By Duncan Garner
Maori Party co-leader Pita Sharples says Prime Minister John Key might be culturally ignorant, as claimed by the Maori King's spokesman Tuku Morgan, if he continues to deny just how important water is to Maori.
Dr Sharples’ comments came as he called for a debate about what ownership of water really means.
There was always going to be a song and dance when the Maori King said, “We have always owned the water.”
Now the Maori Party wants to debate what 'ownership' for Maori really means.
“What are the differences between the Prime Minister's ownership and the ownership of King Tuheitua and the Maori people?” Dr Sharples asked.
Mr Key says there is no debate needed.
“It's crystal clear no one owns the water,” he says.
Instead the Government will from tomorrow engage in six hui over 10 days in Hamilton, Taupo, Whanganui, Te Kuiti, Tuai and Christchurch - but only with selected iwi who have a specific connection to fresh water and geothermal resources used by Mighty River Power, Genesis and Meridian.
The Maori Council’s Rahui Katene says that's a sham.
“There is no good faith when you set the agenda for what will be discussed. Their minds are already made up."
But Mr Key is convinced he is taking the right action.
“My legal advice is we are doing the right thing.”
The Government will consult over what's called 'shares plus', a recommendation to give Maori shareholders more rights than other shareholders - it's already unacceptable to Mr Key.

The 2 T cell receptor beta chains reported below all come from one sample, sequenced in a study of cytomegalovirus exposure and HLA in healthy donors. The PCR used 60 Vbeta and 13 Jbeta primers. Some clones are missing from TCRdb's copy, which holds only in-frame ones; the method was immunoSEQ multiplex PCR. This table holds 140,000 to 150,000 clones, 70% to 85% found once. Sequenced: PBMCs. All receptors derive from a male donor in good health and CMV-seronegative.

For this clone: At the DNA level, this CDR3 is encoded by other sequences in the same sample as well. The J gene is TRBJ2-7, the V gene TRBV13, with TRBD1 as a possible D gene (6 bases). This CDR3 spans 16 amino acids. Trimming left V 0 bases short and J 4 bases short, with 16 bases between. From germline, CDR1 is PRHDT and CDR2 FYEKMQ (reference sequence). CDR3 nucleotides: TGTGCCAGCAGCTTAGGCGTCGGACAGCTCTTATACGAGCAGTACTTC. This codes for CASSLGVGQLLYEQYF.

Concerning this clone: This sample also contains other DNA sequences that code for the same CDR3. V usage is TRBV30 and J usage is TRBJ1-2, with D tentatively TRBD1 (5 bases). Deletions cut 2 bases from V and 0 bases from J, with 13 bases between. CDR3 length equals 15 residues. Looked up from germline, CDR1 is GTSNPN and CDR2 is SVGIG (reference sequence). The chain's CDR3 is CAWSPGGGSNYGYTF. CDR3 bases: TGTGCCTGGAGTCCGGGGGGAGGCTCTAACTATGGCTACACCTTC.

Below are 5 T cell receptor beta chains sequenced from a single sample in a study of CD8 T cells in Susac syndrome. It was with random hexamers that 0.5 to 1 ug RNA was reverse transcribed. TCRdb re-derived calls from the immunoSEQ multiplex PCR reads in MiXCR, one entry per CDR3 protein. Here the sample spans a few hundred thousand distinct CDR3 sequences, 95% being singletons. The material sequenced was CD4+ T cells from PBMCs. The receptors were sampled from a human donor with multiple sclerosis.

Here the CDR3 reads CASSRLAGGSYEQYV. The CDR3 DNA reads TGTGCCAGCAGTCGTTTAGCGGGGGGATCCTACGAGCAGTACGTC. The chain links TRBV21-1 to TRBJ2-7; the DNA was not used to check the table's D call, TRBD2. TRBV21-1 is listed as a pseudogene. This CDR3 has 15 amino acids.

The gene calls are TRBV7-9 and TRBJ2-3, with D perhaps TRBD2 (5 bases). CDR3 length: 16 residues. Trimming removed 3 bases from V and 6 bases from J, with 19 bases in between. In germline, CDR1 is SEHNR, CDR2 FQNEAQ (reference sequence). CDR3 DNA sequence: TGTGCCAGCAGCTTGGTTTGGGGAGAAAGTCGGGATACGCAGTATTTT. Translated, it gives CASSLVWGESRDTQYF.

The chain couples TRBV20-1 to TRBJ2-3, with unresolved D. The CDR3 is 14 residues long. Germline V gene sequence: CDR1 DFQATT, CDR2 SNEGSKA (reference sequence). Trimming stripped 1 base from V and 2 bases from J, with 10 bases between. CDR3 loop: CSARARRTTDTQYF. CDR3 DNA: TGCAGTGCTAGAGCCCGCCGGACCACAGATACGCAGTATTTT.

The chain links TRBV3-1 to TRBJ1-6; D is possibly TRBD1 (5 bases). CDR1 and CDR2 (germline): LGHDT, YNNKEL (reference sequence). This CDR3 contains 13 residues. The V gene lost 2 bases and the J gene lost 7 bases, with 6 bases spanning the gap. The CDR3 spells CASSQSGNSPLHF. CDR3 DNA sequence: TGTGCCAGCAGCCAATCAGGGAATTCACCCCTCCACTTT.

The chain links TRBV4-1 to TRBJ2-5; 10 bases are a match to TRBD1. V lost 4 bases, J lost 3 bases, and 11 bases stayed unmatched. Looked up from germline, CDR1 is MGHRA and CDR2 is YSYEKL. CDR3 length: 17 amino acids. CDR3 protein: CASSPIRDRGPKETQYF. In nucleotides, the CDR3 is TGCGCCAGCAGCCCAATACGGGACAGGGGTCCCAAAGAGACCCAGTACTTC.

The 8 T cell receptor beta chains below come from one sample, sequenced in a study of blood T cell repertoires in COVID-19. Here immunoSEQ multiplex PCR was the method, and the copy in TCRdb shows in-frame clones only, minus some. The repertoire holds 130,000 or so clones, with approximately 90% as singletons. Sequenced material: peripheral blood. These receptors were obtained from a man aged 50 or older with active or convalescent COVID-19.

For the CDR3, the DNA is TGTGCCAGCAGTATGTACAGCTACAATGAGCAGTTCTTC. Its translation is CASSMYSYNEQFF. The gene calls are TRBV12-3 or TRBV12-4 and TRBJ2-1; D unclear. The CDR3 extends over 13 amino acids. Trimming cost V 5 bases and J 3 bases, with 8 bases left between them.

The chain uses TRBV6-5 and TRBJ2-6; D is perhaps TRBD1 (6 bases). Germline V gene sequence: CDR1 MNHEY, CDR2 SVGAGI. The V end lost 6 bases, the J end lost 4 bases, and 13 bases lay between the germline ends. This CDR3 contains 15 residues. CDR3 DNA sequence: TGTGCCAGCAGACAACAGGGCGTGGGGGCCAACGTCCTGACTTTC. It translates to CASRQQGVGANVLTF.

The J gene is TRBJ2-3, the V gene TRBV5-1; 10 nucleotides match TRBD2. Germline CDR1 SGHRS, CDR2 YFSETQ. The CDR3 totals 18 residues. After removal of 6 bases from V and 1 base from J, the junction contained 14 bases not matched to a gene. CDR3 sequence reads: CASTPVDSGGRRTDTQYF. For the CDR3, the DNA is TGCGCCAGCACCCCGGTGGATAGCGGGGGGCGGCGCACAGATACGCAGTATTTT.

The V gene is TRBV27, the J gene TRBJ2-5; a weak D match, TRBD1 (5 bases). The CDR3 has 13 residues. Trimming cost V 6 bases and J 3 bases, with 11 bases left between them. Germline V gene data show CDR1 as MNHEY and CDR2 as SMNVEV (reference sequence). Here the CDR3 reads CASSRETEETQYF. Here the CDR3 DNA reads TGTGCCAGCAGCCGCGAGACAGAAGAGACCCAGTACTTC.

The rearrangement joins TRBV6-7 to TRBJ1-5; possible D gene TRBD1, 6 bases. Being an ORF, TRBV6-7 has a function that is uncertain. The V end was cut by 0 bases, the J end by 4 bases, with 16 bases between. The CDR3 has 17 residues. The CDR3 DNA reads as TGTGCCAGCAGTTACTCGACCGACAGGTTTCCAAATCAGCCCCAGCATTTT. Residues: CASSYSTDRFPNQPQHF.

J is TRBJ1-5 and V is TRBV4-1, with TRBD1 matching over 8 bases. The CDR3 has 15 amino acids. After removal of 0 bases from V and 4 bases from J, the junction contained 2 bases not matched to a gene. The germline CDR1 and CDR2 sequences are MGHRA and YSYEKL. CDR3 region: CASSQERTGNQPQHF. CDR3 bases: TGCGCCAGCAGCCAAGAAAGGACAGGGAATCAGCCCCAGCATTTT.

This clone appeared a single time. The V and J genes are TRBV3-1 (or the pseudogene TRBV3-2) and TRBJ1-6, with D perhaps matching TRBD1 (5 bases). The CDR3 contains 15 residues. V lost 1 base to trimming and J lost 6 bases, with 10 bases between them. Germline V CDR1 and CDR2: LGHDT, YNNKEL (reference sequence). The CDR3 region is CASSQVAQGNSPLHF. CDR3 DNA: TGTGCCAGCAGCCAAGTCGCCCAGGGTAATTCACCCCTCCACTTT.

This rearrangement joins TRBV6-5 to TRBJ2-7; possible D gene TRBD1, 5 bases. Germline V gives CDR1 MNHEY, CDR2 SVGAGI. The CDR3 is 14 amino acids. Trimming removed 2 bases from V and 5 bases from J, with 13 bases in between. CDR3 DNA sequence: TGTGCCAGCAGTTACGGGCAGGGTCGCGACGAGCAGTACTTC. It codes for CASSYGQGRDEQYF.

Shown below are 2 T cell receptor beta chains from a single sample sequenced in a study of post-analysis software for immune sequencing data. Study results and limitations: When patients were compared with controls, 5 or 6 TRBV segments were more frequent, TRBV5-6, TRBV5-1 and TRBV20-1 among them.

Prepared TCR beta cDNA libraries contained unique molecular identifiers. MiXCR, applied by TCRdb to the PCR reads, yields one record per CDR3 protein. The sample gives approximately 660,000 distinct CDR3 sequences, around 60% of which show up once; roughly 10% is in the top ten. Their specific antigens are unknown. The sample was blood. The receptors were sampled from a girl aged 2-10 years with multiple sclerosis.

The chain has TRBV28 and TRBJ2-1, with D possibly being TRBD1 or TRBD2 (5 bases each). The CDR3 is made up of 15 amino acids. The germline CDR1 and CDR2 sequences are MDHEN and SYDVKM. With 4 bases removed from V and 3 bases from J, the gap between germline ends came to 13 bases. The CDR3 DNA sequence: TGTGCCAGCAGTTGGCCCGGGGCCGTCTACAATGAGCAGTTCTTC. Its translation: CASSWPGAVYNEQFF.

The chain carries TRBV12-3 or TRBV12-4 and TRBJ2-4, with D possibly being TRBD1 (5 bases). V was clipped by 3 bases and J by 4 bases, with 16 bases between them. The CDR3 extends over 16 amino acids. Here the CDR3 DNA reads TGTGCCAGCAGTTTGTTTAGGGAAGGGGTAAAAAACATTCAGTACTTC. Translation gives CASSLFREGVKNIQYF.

“We'll see if there is something we've missed.”
And Mr Morgan continued his sniping at Mr Key today. Yesterday he said Mr Key was 'culturally ignorant', today he went further telling 3 News: "My use of the words 'culturally ignorant' is around John Key's denial of water as a taonga and the Prime Minister doesn't understand that. It's his denial of our mana. We have mana over our entire river, the water, the river bed, its banks - it's our living ancestor."
Mr Key says he's unfazed by the criticism.
“It doesn't worry me.”
But he got this from his coalition mate, Dr Sharples.
“It's not for me to talk about whether a view is ignorant, but in the sense that it denies the Maori view as valid, yes it is.”
A number of senior Maori have told 3 News that initial talks have begun on sending a hikoi or march to Wellington later in the year, to protest the Government's response.
About 20,000 people gathered in Wellington in 2004 over the foreshore and seabed and some in Maoridom say a similar turnout is not out of the question.